It seems that Yeshiva University is in yet another scandal over it’s policies and treatment of homosexual students. According to the NY Post, AECOM student Jeevan Padiyar, a homosexual student, was harassed over the passed three years and eventually dismissed from the school. Padiyar alleges that his treatment was purely based on his sexual orientation. While such allegations are normally difficult to prove, Padiyar has produced a particularly incriminating memo (pdf) allegedly sent by Dr. James David, the Associate Dean for Students.
This of course is only the most recent instance in YU’s long history of questionable dealings with homosexual students. However, the previous cases dealt mostly with treating homosexual couples as married, a legal status which is still being debated. This accusation is by far the most direct challenge to YU’s general attitude and the evidence most explicit (uncharacteristically so for YU).
From the institutional side, these scandals are directly related to YU’s decision long ago to become a secular institution. Despite having a name like “Yeshiva” would imply “religious,” but officially, as YU frequently asserts that it is not a “Jewish” institution, but rather “under Orthodox auspices.”1
I find two possible reasons for YU assuming this label. First could be the practical effects of secularization such that to be accepted in the secular world and compete academically with other institutions, YU would have to shed some degree of its religious baggage.
The other and most obvious reason for YU’s dubious classification is simple economics. Were YU to designate itself as a religious institution, it would be ineligible for federal funds. I have no idea how much money is at stake. Presumably, at the time the decision was made, YU’s financial situation was tenuous enough such that it needed the government money in order to survive. However, as of 2004 YU’s endowment is just over $1.1 Billion. Though I am unfamiliar with the economics of universities, I’m assuming YU is in fairly decent financial shape.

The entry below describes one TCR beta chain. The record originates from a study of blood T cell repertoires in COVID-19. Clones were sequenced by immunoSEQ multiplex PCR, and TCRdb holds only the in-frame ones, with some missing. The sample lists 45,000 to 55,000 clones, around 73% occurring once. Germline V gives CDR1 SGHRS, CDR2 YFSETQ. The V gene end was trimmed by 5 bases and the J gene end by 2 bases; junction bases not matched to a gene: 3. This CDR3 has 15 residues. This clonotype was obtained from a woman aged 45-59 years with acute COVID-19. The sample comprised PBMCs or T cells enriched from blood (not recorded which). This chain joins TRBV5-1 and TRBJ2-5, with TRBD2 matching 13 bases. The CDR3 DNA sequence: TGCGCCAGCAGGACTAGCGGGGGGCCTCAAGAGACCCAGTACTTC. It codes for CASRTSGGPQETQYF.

Ideologically, the costs of YU’s institutional designation are much higher and gradually rising. Since YU cannot discriminate against protected groups, it must adapt even when such groups contradict it’s religious convictions. Twenty years ago, homosexuality was popularly considered deviant behavior, but today society is significantly more tolerant. Twenty years from now, who knows what else will be acceptable by society’s standards, but YU will be forced to adjust.
Even if for the sake of argument we assume that Mr. Padiyar fabricated the entire story and the memo, this is still a headache YU could do without, but one which it has brought upon itself. Religiously, YU is entitled to have its own opinion of homosexuals – Jewish or otherwise – but if it wishes to conduct itself primarily by religious rules, it cannot pretend to be a secular institution. At some point, YU must choose to either rescind its decision and become a fully religious institution or it can continue as is, provided it finally accepts and deals with its own compromises lest it forget another Jewish value – mid’var sheker tirchak (Ex. 23:7).
1. The rabbinical school RIETS is obviously religious and as such is not officially designated as part of Yeshiva University, but rather an “affiliate.”